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Do Celebrity Placements Still Work?

When Pamela Skaist-Levy and Gela Nash-Taylor first introduced Juicy Couture in the late '90s, the relationship between Hollywood and fashion wasn't so symbiotic. But celebrities became fans of their signature track suits from the get go. "We gained a celebrity following so organically because we were based in L.A. and weren’t shy about reaching out to friends and stores," says Nash Taylor, whose early clients included Jennifer Lopez, Cameron Diaz and Britney Spears. "Our first big PR effort ever was a celebrity suite in the penthouse of the infamous Chateau Marmont: free clothes, beauty treatments, champagne. Everyone showed up. It was 2001, and we thought it was the perfect thank you to our Hollywood clientele." (There are plenty more anecdotes like this one in the duo's soon-to-be-released book, The Glitter Plan: How We Started Juicy Couture for $200 and Turned It Into a Global Brand.)

Fast forward more than a decade, and Skaist-Levy and Gela Nash-Taylor are still working with celebrity placement guru Janey Lopaty on their current line, Pam & Gela. (Jessica Alba is a fan, as is Julianne Hough.) But things have changed. "[Celebrity placements] became mainstream, as opposed to what we always called guerrilla or kamikaze-style PR," says Skaist-Levy. "Brands began paying celebrities to come to store openings, carry a bag or wear the clothes. It has turned into a business of its own. Today, it is as much about the bloggers wearing the clothes as celebrities."

Indeed, the world of celebrity placements has transformed dramatically since Juicy Couture sold its first track suit. And there are several reasons for that. 

First, more brands are doing celebrity seeding, which means there is simply more competition for a star's attention. Plus, more brands are offering cash for exposure. (This goes beyond the celebrity starring in a perfume ad and wearing that house's haute couture on the red carpet. Celebs also get paid to wear pieces on Starbucks runs.) Personal style bloggers, too, have become celebrities in their own right. For instance, celebrity-focused fashion and style site Who What Wear currently covers bloggers almost as much as actors. Brands like seeding to bloggers because, thanks to referral links, they can see whether or not the blogger has moved merchandise.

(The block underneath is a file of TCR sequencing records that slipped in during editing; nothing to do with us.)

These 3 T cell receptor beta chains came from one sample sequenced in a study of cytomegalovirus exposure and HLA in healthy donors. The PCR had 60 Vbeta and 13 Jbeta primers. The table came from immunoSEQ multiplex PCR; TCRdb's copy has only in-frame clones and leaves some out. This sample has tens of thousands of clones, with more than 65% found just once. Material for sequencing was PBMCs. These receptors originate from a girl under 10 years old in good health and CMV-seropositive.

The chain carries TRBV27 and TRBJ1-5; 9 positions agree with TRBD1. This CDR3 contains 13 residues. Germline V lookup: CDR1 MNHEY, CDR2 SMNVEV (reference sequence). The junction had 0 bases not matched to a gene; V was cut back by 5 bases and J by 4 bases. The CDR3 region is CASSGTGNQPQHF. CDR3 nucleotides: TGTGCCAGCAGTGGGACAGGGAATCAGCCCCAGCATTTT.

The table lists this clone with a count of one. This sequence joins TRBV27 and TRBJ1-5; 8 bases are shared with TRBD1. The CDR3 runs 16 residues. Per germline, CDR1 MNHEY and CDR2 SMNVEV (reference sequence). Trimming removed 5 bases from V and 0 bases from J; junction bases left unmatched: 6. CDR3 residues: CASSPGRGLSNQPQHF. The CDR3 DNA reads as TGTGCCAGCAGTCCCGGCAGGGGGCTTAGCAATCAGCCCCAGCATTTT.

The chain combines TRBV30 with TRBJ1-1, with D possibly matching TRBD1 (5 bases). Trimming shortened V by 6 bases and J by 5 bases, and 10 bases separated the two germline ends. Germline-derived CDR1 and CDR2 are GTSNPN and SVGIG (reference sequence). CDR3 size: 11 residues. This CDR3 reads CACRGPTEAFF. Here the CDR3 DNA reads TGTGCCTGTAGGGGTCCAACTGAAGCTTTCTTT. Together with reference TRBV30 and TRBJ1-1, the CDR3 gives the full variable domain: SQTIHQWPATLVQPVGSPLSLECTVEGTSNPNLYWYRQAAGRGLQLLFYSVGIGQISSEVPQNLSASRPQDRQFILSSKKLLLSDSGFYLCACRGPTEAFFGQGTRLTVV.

That said, thanks to social media, a middle man -- even if it's a popular actress or blogger -- is no longer always necessary. Instagram, Twitter, Facebook: these platforms allow a brand to communicate with shoppers in a way that was never possible before.

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But publicists insist that celebrity placements can still boost a label's sales or standing. (See: anything Kate Middleton ever wears.) But it has to make sense, says publicist Cindy Krupp, the owner of New York-based firm Krupp Group, which recently opened a satellite office in Los Angeles to better serve the city's celebrity stylists. (Her clients include KaufmanFranco, Jennifer Fisher and Jonathan Simkhai.) "For the designers we work with, we still see celebrity placement move the needle at retail, but I’m also not pushing Clorox," she says. "Product has to be on the right celebrity in order to be effective, and for every brand that is someone different. We are very thoughtful about who we dress and what we dress them in."

Heather Magidsohn, a Los Angeles-based publicist and owner of a namesake consulting firm, agrees. "The perfect storm of the right look on the right person at the right moment still has tremendous impact," she says. "It’s not about gifting celebrities armloads of product. That can actually have an adverse effect on the brand." 

For now, it seems that celebrity placements are still valuable, just as a credit in a print-magazine fashion spread still gets a designer excited even if it's impossible to track the direct correlation between the photo and sales. "Educated consumers need to see the brand on an A-list celebrity in a gossip weekly, they need to see the same brand worn by their blogger obsession, and they also want to read about the brand in fashion-savvy publications," says Krupp. It's all about the mix.